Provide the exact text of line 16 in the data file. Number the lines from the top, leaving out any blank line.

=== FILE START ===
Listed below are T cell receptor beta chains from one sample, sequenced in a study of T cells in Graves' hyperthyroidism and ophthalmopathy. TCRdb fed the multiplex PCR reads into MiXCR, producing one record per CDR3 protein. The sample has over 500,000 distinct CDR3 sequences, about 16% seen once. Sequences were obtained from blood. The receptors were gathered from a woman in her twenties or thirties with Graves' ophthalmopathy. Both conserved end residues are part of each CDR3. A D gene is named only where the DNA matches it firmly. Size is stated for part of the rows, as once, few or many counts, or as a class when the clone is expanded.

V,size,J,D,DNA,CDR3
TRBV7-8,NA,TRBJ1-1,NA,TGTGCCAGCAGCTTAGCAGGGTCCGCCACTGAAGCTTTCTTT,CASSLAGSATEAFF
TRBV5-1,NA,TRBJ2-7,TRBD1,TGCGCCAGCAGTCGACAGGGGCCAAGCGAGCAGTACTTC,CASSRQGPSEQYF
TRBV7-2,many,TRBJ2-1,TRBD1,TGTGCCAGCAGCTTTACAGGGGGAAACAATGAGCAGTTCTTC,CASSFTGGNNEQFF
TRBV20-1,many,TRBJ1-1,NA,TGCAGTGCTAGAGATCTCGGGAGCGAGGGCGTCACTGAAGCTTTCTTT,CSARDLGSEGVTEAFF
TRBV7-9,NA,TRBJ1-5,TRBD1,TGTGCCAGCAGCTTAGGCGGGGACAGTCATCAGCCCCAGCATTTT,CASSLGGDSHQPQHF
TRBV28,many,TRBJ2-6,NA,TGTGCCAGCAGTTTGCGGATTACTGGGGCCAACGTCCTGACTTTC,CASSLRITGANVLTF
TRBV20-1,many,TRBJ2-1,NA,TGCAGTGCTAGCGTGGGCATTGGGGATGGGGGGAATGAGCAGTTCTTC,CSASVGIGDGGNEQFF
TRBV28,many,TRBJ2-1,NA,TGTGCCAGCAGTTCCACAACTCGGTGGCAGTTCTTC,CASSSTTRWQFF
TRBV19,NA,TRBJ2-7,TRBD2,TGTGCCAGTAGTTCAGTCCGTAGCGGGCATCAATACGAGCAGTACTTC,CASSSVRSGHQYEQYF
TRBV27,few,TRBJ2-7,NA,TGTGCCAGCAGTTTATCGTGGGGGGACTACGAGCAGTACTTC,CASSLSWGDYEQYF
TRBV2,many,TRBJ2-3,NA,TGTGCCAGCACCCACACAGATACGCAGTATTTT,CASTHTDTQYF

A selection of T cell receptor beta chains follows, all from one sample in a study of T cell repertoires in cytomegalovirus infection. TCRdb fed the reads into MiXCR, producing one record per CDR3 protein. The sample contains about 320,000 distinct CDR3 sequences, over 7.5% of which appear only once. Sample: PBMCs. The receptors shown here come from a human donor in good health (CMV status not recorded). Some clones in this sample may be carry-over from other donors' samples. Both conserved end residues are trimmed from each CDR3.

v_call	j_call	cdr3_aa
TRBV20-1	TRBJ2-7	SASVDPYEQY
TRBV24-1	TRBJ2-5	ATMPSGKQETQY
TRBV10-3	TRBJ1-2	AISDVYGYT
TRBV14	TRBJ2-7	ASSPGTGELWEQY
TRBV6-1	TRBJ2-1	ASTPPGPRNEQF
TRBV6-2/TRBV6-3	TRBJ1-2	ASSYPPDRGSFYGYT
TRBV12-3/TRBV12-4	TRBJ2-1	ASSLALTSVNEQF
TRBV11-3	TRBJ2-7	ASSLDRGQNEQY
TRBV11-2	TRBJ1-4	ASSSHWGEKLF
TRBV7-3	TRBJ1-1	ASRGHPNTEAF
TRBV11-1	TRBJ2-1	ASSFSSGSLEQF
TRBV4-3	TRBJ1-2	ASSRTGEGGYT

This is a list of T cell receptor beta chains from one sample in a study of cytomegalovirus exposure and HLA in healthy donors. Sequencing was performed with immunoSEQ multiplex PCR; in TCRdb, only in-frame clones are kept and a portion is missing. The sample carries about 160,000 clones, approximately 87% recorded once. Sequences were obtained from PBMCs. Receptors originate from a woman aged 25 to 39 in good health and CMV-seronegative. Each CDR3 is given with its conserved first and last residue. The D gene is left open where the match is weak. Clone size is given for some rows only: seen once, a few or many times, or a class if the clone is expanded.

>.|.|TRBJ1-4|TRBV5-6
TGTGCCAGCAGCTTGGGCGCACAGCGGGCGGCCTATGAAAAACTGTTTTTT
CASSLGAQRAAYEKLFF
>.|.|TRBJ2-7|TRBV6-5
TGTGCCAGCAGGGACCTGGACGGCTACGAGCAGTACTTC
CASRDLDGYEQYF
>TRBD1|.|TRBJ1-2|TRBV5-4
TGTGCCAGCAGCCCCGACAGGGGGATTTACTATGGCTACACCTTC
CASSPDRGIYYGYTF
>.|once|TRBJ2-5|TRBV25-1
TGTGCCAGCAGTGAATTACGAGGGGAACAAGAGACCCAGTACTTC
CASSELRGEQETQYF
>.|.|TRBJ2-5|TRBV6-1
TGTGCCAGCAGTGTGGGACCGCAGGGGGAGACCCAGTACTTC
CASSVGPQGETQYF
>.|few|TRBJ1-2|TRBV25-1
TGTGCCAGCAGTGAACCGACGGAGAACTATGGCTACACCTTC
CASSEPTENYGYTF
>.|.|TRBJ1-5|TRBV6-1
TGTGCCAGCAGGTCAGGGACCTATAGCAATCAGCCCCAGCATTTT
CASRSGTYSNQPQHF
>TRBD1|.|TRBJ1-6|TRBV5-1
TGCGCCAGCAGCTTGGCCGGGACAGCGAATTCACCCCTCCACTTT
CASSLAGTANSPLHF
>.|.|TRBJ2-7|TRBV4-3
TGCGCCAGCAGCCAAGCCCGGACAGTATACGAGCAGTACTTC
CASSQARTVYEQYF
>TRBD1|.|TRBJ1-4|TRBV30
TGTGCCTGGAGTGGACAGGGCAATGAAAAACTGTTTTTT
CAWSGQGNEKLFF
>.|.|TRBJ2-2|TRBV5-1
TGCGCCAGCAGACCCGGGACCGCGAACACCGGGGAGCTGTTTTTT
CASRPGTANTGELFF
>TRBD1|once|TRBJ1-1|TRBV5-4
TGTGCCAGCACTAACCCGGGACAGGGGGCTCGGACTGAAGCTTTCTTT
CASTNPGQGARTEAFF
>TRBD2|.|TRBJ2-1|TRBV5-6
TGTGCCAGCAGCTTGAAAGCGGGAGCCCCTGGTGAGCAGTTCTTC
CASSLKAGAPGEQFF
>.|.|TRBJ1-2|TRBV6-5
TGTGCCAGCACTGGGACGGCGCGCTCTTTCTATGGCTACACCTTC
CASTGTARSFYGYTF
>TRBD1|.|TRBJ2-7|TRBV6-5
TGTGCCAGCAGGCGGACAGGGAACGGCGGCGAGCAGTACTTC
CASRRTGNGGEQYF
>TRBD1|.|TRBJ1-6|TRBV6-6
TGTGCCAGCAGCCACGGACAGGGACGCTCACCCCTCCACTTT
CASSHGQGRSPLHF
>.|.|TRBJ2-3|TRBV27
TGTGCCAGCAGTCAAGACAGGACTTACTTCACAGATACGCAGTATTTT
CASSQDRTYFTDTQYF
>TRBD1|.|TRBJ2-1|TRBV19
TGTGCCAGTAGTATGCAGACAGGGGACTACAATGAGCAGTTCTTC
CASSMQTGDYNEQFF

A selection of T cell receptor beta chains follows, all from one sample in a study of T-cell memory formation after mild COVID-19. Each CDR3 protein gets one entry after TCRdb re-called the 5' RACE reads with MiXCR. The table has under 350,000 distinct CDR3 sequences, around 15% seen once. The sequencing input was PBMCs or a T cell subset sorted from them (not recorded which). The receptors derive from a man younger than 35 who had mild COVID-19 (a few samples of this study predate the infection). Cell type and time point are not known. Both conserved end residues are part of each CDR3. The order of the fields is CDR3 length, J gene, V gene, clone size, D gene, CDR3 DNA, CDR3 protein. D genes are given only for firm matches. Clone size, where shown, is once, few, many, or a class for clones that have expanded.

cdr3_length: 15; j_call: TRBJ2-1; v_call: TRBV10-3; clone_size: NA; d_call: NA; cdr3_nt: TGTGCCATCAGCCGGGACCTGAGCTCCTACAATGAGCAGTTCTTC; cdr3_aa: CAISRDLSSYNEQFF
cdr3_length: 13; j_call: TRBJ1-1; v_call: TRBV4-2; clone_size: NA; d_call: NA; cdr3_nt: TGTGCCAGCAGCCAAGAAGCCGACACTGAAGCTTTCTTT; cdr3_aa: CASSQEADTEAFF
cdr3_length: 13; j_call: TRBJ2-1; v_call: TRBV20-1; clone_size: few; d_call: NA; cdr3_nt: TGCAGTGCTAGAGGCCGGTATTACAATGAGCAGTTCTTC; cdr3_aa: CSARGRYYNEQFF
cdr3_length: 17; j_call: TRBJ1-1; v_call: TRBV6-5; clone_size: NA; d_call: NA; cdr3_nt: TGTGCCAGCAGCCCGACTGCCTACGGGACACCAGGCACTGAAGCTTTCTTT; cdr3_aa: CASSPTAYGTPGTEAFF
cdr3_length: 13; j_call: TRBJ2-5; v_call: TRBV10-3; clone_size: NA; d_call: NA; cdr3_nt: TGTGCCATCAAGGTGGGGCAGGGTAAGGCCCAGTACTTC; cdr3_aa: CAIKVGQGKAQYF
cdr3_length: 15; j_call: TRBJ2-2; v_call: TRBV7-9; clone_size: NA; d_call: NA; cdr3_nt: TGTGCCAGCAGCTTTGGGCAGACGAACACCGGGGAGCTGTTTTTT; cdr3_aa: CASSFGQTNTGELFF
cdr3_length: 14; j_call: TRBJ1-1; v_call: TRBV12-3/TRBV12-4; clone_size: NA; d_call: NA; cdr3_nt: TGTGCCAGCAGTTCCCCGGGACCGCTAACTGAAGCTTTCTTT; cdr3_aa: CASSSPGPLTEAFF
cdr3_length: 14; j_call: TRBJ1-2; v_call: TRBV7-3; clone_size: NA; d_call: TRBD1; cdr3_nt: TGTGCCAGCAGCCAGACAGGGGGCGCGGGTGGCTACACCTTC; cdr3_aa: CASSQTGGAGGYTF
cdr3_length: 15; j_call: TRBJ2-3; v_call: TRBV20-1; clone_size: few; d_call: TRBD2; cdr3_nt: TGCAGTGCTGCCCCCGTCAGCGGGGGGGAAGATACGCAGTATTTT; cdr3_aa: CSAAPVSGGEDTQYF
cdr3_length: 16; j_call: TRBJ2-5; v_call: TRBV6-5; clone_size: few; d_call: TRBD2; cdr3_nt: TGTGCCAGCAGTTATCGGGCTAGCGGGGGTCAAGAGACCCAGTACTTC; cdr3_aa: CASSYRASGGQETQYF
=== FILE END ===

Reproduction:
TRBV20-1	TRBJ2-7	SASVDPYEQY